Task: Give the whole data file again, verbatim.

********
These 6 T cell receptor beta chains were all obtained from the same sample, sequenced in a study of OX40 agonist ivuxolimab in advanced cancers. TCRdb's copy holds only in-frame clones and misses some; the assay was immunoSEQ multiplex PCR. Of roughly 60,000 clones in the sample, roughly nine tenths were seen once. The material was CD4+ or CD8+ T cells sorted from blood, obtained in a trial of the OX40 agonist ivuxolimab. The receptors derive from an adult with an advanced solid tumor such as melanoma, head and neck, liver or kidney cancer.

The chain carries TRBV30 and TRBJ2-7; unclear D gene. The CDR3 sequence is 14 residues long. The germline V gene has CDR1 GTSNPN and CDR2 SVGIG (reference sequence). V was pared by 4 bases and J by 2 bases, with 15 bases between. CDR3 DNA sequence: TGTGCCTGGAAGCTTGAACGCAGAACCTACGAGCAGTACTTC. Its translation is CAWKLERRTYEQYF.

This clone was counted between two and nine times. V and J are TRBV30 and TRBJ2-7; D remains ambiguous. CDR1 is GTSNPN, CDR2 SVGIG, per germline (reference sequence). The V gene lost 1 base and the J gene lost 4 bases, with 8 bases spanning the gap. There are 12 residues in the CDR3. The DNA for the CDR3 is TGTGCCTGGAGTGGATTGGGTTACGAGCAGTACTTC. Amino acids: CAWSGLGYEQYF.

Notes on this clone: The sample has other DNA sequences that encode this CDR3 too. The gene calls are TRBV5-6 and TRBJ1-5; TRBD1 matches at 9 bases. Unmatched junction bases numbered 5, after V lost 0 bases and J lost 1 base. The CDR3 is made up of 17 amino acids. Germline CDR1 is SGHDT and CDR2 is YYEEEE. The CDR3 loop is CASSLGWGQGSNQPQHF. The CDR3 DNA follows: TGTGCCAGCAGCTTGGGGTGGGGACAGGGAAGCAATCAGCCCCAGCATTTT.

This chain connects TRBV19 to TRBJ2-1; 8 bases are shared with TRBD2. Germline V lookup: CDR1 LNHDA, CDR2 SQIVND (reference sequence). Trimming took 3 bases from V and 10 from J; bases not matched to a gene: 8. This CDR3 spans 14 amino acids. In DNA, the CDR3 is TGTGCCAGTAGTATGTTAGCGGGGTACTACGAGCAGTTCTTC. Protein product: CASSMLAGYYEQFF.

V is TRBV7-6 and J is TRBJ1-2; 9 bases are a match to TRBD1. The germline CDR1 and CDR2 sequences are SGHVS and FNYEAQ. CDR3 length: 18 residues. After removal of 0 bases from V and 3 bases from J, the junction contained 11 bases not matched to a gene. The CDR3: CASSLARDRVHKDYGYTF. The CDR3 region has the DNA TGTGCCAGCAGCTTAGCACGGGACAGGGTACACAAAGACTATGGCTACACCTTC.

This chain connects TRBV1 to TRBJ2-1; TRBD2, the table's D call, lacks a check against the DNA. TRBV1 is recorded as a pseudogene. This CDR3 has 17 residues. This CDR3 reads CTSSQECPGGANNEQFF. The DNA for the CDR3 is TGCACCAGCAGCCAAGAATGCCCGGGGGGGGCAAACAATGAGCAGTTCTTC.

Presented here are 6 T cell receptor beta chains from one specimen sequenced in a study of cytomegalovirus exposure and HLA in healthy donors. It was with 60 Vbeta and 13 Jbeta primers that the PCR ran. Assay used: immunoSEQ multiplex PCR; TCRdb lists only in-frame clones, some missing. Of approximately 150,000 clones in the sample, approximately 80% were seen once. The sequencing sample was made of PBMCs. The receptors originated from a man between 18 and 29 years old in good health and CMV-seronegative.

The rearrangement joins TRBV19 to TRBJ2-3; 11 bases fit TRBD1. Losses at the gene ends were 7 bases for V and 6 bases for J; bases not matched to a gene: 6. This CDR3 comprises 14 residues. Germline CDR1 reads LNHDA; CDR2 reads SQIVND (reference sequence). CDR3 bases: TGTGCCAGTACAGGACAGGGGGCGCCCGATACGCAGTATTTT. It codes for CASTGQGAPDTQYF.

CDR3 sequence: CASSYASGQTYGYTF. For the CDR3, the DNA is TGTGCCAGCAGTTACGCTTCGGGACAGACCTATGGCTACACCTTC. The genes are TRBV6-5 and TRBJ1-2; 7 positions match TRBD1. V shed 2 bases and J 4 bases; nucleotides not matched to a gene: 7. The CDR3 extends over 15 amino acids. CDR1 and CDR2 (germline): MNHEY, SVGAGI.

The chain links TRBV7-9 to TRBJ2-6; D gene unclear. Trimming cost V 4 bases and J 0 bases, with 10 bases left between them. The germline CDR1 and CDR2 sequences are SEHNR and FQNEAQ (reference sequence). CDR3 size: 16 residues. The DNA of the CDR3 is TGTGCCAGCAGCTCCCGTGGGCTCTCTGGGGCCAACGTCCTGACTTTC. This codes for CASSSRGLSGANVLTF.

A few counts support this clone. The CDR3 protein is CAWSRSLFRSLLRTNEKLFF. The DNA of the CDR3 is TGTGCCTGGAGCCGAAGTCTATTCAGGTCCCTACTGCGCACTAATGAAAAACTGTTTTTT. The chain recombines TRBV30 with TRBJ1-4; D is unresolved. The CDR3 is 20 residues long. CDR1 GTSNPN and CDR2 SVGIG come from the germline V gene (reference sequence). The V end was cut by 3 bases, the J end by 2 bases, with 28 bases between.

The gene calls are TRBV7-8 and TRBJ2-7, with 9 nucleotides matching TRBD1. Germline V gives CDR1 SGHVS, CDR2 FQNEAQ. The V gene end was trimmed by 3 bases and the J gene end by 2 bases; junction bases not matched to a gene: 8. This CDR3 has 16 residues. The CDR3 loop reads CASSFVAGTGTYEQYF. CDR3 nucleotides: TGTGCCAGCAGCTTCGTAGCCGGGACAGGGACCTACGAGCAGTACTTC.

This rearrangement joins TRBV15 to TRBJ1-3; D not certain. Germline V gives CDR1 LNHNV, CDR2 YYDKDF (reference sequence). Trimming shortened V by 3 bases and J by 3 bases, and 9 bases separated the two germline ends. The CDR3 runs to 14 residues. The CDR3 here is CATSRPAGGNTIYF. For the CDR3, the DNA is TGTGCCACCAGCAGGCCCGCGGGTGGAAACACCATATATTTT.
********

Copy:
These 6 T cell receptor beta chains were all obtained from the same sample, sequenced in a study of OX40 agonist ivuxolimab in advanced cancers. TCRdb's copy holds only in-frame clones and misses some; the assay was immunoSEQ multiplex PCR. Of roughly 60,000 clones in the sample, roughly nine tenths were seen once. The material was CD4+ or CD8+ T cells sorted from blood, obtained in a trial of the OX40 agonist ivuxolimab. The receptors derive from an adult with an advanced solid tumor such as melanoma, head and neck, liver or kidney cancer.

The chain carries TRBV30 and TRBJ2-7; unclear D gene. The CDR3 sequence is 14 residues long. The germline V gene has CDR1 GTSNPN and CDR2 SVGIG (reference sequence). V was pared by 4 bases and J by 2 bases, with 15 bases between. CDR3 DNA sequence: TGTGCCTGGAAGCTTGAACGCAGAACCTACGAGCAGTACTTC. Its translation is CAWKLERRTYEQYF.

This clone was counted between two and nine times. V and J are TRBV30 and TRBJ2-7; D remains ambiguous. CDR1 is GTSNPN, CDR2 SVGIG, per germline (reference sequence). The V gene lost 1 base and the J gene lost 4 bases, with 8 bases spanning the gap. There are 12 residues in the CDR3. The DNA for the CDR3 is TGTGCCTGGAGTGGATTGGGTTACGAGCAGTACTTC. Amino acids: CAWSGLGYEQYF.

Notes on this clone: The sample has other DNA sequences that encode this CDR3 too. The gene calls are TRBV5-6 and TRBJ1-5; TRBD1 matches at 9 bases. Unmatched junction bases numbered 5, after V lost 0 bases and J lost 1 base. The CDR3 is made up of 17 amino acids. Germline CDR1 is SGHDT and CDR2 is YYEEEE. The CDR3 loop is CASSLGWGQGSNQPQHF. The CDR3 DNA follows: TGTGCCAGCAGCTTGGGGTGGGGACAGGGAAGCAATCAGCCCCAGCATTTT.

This chain connects TRBV19 to TRBJ2-1; 8 bases are shared with TRBD2. Germline V lookup: CDR1 LNHDA, CDR2 SQIVND (reference sequence). Trimming took 3 bases from V and 10 from J; bases not matched to a gene: 8. This CDR3 spans 14 amino acids. In DNA, the CDR3 is TGTGCCAGTAGTATGTTAGCGGGGTACTACGAGCAGTTCTTC. Protein product: CASSMLAGYYEQFF.

V is TRBV7-6 and J is TRBJ1-2; 9 bases are a match to TRBD1. The germline CDR1 and CDR2 sequences are SGHVS and FNYEAQ. CDR3 length: 18 residues. After removal of 0 bases from V and 3 bases from J, the junction contained 11 bases not matched to a gene. The CDR3: CASSLARDRVHKDYGYTF. The CDR3 region has the DNA TGTGCCAGCAGCTTAGCACGGGACAGGGTACACAAAGACTATGGCTACACCTTC.

This chain connects TRBV1 to TRBJ2-1; TRBD2, the table's D call, lacks a check against the DNA. TRBV1 is recorded as a pseudogene. This CDR3 has 17 residues. This CDR3 reads CTSSQECPGGANNEQFF. The DNA for the CDR3 is TGCACCAGCAGCCAAGAATGCCCGGGGGGGGCAAACAATGAGCAGTTCTTC.

Presented here are 6 T cell receptor beta chains from one specimen sequenced in a study of cytomegalovirus exposure and HLA in healthy donors. It was with 60 Vbeta and 13 Jbeta primers that the PCR ran. Assay used: immunoSEQ multiplex PCR; TCRdb lists only in-frame clones, some missing. Of approximately 150,000 clones in the sample, approximately 80% were seen once. The sequencing sample was made of PBMCs. The receptors originated from a man between 18 and 29 years old in good health and CMV-seronegative.

The rearrangement joins TRBV19 to TRBJ2-3; 11 bases fit TRBD1. Losses at the gene ends were 7 bases for V and 6 bases for J; bases not matched to a gene: 6. This CDR3 comprises 14 residues. Germline CDR1 reads LNHDA; CDR2 reads SQIVND (reference sequence). CDR3 bases: TGTGCCAGTACAGGACAGGGGGCGCCCGATACGCAGTATTTT. It codes for CASTGQGAPDTQYF.

CDR3 sequence: CASSYASGQTYGYTF. For the CDR3, the DNA is TGTGCCAGCAGTTACGCTTCGGGACAGACCTATGGCTACACCTTC. The genes are TRBV6-5 and TRBJ1-2; 7 positions match TRBD1. V shed 2 bases and J 4 bases; nucleotides not matched to a gene: 7. The CDR3 extends over 15 amino acids. CDR1 and CDR2 (germline): MNHEY, SVGAGI.

The chain links TRBV7-9 to TRBJ2-6; D gene unclear. Trimming cost V 4 bases and J 0 bases, with 10 bases left between them. The germline CDR1 and CDR2 sequences are SEHNR and FQNEAQ (reference sequence). CDR3 size: 16 residues. The DNA of the CDR3 is TGTGCCAGCAGCTCCCGTGGGCTCTCTGGGGCCAACGTCCTGACTTTC. This codes for CASSSRGLSGANVLTF.

A few counts support this clone. The CDR3 protein is CAWSRSLFRSLLRTNEKLFF. The DNA of the CDR3 is TGTGCCTGGAGCCGAAGTCTATTCAGGTCCCTACTGCGCACTAATGAAAAACTGTTTTTT. The chain recombines TRBV30 with TRBJ1-4; D is unresolved. The CDR3 is 20 residues long. CDR1 GTSNPN and CDR2 SVGIG come from the germline V gene (reference sequence). The V end was cut by 3 bases, the J end by 2 bases, with 28 bases between.

The gene calls are TRBV7-8 and TRBJ2-7, with 9 nucleotides matching TRBD1. Germline V gives CDR1 SGHVS, CDR2 FQNEAQ. The V gene end was trimmed by 3 bases and the J gene end by 2 bases; junction bases not matched to a gene: 8. This CDR3 has 16 residues. The CDR3 loop reads CASSFVAGTGTYEQYF. CDR3 nucleotides: TGTGCCAGCAGCTTCGTAGCCGGGACAGGGACCTACGAGCAGTACTTC.

This rearrangement joins TRBV15 to TRBJ1-3; D not certain. Germline V gives CDR1 LNHNV, CDR2 YYDKDF (reference sequence). Trimming shortened V by 3 bases and J by 3 bases, and 9 bases separated the two germline ends. The CDR3 runs to 14 residues. The CDR3 here is CATSRPAGGNTIYF. For the CDR3, the DNA is TGTGCCACCAGCAGGCCCGCGGGTGGAAACACCATATATTTT.